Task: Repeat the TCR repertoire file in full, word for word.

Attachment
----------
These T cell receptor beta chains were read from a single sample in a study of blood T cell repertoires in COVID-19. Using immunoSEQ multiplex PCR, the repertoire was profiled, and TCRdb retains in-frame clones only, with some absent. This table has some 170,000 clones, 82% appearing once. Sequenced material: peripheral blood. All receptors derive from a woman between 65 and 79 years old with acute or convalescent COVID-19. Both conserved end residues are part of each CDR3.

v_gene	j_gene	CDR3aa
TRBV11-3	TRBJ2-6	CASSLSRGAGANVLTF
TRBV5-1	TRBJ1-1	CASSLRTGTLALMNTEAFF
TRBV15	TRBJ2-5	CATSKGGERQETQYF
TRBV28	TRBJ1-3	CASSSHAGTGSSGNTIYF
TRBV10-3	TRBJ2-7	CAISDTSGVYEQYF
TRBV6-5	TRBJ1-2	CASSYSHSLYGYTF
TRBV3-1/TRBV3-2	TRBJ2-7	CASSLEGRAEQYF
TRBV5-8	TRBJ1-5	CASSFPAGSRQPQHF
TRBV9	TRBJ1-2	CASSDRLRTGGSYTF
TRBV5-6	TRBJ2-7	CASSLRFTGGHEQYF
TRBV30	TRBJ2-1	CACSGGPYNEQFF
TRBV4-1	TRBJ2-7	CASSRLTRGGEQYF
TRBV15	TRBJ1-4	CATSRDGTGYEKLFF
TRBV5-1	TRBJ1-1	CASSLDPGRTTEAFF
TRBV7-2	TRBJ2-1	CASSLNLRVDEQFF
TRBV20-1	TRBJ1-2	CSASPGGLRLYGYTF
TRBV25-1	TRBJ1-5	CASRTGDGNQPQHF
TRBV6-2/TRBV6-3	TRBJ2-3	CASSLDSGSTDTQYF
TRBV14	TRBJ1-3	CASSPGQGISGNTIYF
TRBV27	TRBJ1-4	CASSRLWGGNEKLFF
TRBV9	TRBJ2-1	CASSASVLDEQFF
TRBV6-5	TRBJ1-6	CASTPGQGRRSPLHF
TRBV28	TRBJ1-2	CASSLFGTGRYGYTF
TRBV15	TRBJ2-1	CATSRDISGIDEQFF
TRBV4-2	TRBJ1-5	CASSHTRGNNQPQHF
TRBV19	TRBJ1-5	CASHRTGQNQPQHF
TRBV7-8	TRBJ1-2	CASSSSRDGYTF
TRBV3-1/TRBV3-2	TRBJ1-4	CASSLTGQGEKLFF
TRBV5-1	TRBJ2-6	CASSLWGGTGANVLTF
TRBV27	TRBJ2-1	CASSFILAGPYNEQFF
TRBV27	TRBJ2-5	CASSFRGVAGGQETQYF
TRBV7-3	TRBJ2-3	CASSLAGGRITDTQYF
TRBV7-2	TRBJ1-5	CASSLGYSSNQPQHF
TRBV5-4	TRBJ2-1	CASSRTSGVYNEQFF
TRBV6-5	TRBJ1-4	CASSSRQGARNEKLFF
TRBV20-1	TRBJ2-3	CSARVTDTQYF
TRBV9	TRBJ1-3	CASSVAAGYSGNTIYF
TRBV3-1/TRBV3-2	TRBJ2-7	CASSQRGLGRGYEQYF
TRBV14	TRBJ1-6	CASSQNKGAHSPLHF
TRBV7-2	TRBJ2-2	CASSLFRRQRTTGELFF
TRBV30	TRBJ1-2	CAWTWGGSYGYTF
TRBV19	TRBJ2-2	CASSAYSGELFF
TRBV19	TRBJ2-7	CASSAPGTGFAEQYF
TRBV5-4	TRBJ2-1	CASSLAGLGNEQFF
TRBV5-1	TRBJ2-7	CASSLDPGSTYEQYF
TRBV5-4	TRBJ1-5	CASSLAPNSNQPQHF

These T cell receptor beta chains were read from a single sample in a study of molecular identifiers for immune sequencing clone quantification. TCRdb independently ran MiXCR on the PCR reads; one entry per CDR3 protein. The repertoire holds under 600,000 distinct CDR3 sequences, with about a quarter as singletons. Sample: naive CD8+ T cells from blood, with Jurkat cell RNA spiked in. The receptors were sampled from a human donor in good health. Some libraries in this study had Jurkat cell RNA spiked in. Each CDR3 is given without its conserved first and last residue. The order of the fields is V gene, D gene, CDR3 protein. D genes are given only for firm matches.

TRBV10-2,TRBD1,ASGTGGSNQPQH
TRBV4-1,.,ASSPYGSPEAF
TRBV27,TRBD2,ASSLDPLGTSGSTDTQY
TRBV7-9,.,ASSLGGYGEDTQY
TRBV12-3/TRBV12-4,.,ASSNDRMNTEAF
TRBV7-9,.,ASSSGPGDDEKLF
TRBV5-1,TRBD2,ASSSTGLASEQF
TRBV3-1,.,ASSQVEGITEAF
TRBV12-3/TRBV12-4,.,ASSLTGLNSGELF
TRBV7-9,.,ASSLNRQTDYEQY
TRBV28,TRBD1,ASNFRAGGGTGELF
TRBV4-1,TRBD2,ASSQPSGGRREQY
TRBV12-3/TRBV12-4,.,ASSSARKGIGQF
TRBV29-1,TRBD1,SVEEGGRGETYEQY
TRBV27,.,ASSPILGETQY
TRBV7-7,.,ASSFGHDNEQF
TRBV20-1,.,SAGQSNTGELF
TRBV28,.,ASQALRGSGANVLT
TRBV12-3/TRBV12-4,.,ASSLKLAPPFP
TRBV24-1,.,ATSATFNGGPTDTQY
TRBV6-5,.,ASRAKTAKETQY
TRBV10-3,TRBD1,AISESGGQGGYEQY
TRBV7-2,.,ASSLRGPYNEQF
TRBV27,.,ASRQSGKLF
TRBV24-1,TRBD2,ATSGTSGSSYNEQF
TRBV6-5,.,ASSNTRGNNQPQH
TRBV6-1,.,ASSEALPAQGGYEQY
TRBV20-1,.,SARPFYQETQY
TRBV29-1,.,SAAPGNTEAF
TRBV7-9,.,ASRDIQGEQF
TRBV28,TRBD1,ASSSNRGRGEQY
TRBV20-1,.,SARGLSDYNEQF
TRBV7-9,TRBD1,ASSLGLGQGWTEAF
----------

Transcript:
These T cell receptor beta chains were read from a single sample in a study of blood T cell repertoires in COVID-19. Using immunoSEQ multiplex PCR, the repertoire was profiled, and TCRdb retains in-frame clones only, with some absent. This table has some 170,000 clones, 82% appearing once. Sequenced material: peripheral blood. All receptors derive from a woman between 65 and 79 years old with acute or convalescent COVID-19. Both conserved end residues are part of each CDR3.

v_gene	j_gene	CDR3aa
TRBV11-3	TRBJ2-6	CASSLSRGAGANVLTF
TRBV5-1	TRBJ1-1	CASSLRTGTLALMNTEAFF
TRBV15	TRBJ2-5	CATSKGGERQETQYF
TRBV28	TRBJ1-3	CASSSHAGTGSSGNTIYF
TRBV10-3	TRBJ2-7	CAISDTSGVYEQYF
TRBV6-5	TRBJ1-2	CASSYSHSLYGYTF
TRBV3-1/TRBV3-2	TRBJ2-7	CASSLEGRAEQYF
TRBV5-8	TRBJ1-5	CASSFPAGSRQPQHF
TRBV9	TRBJ1-2	CASSDRLRTGGSYTF
TRBV5-6	TRBJ2-7	CASSLRFTGGHEQYF
TRBV30	TRBJ2-1	CACSGGPYNEQFF
TRBV4-1	TRBJ2-7	CASSRLTRGGEQYF
TRBV15	TRBJ1-4	CATSRDGTGYEKLFF
TRBV5-1	TRBJ1-1	CASSLDPGRTTEAFF
TRBV7-2	TRBJ2-1	CASSLNLRVDEQFF
TRBV20-1	TRBJ1-2	CSASPGGLRLYGYTF
TRBV25-1	TRBJ1-5	CASRTGDGNQPQHF
TRBV6-2/TRBV6-3	TRBJ2-3	CASSLDSGSTDTQYF
TRBV14	TRBJ1-3	CASSPGQGISGNTIYF
TRBV27	TRBJ1-4	CASSRLWGGNEKLFF
TRBV9	TRBJ2-1	CASSASVLDEQFF
TRBV6-5	TRBJ1-6	CASTPGQGRRSPLHF
TRBV28	TRBJ1-2	CASSLFGTGRYGYTF
TRBV15	TRBJ2-1	CATSRDISGIDEQFF
TRBV4-2	TRBJ1-5	CASSHTRGNNQPQHF
TRBV19	TRBJ1-5	CASHRTGQNQPQHF
TRBV7-8	TRBJ1-2	CASSSSRDGYTF
TRBV3-1/TRBV3-2	TRBJ1-4	CASSLTGQGEKLFF
TRBV5-1	TRBJ2-6	CASSLWGGTGANVLTF
TRBV27	TRBJ2-1	CASSFILAGPYNEQFF
TRBV27	TRBJ2-5	CASSFRGVAGGQETQYF
TRBV7-3	TRBJ2-3	CASSLAGGRITDTQYF
TRBV7-2	TRBJ1-5	CASSLGYSSNQPQHF
TRBV5-4	TRBJ2-1	CASSRTSGVYNEQFF
TRBV6-5	TRBJ1-4	CASSSRQGARNEKLFF
TRBV20-1	TRBJ2-3	CSARVTDTQYF
TRBV9	TRBJ1-3	CASSVAAGYSGNTIYF
TRBV3-1/TRBV3-2	TRBJ2-7	CASSQRGLGRGYEQYF
TRBV14	TRBJ1-6	CASSQNKGAHSPLHF
TRBV7-2	TRBJ2-2	CASSLFRRQRTTGELFF
TRBV30	TRBJ1-2	CAWTWGGSYGYTF
TRBV19	TRBJ2-2	CASSAYSGELFF
TRBV19	TRBJ2-7	CASSAPGTGFAEQYF
TRBV5-4	TRBJ2-1	CASSLAGLGNEQFF
TRBV5-1	TRBJ2-7	CASSLDPGSTYEQYF
TRBV5-4	TRBJ1-5	CASSLAPNSNQPQHF

These T cell receptor beta chains were read from a single sample in a study of molecular identifiers for immune sequencing clone quantification. TCRdb independently ran MiXCR on the PCR reads; one entry per CDR3 protein. The repertoire holds under 600,000 distinct CDR3 sequences, with about a quarter as singletons. Sample: naive CD8+ T cells from blood, with Jurkat cell RNA spiked in. The receptors were sampled from a human donor in good health. Some libraries in this study had Jurkat cell RNA spiked in. Each CDR3 is given without its conserved first and last residue. The order of the fields is V gene, D gene, CDR3 protein. D genes are given only for firm matches.

TRBV10-2,TRBD1,ASGTGGSNQPQH
TRBV4-1,.,ASSPYGSPEAF
TRBV27,TRBD2,ASSLDPLGTSGSTDTQY
TRBV7-9,.,ASSLGGYGEDTQY
TRBV12-3/TRBV12-4,.,ASSNDRMNTEAF
TRBV7-9,.,ASSSGPGDDEKLF
TRBV5-1,TRBD2,ASSSTGLASEQF
TRBV3-1,.,ASSQVEGITEAF
TRBV12-3/TRBV12-4,.,ASSLTGLNSGELF
TRBV7-9,.,ASSLNRQTDYEQY
TRBV28,TRBD1,ASNFRAGGGTGELF
TRBV4-1,TRBD2,ASSQPSGGRREQY
TRBV12-3/TRBV12-4,.,ASSSARKGIGQF
TRBV29-1,TRBD1,SVEEGGRGETYEQY
TRBV27,.,ASSPILGETQY
TRBV7-7,.,ASSFGHDNEQF
TRBV20-1,.,SAGQSNTGELF
TRBV28,.,ASQALRGSGANVLT
TRBV12-3/TRBV12-4,.,ASSLKLAPPFP
TRBV24-1,.,ATSATFNGGPTDTQY
TRBV6-5,.,ASRAKTAKETQY
TRBV10-3,TRBD1,AISESGGQGGYEQY
TRBV7-2,.,ASSLRGPYNEQF
TRBV27,.,ASRQSGKLF
TRBV24-1,TRBD2,ATSGTSGSSYNEQF
TRBV6-5,.,ASSNTRGNNQPQH
TRBV6-1,.,ASSEALPAQGGYEQY
TRBV20-1,.,SARPFYQETQY
TRBV29-1,.,SAAPGNTEAF
TRBV7-9,.,ASRDIQGEQF
TRBV28,TRBD1,ASSSNRGRGEQY
TRBV20-1,.,SARGLSDYNEQF
TRBV7-9,TRBD1,ASSLGLGQGWTEAF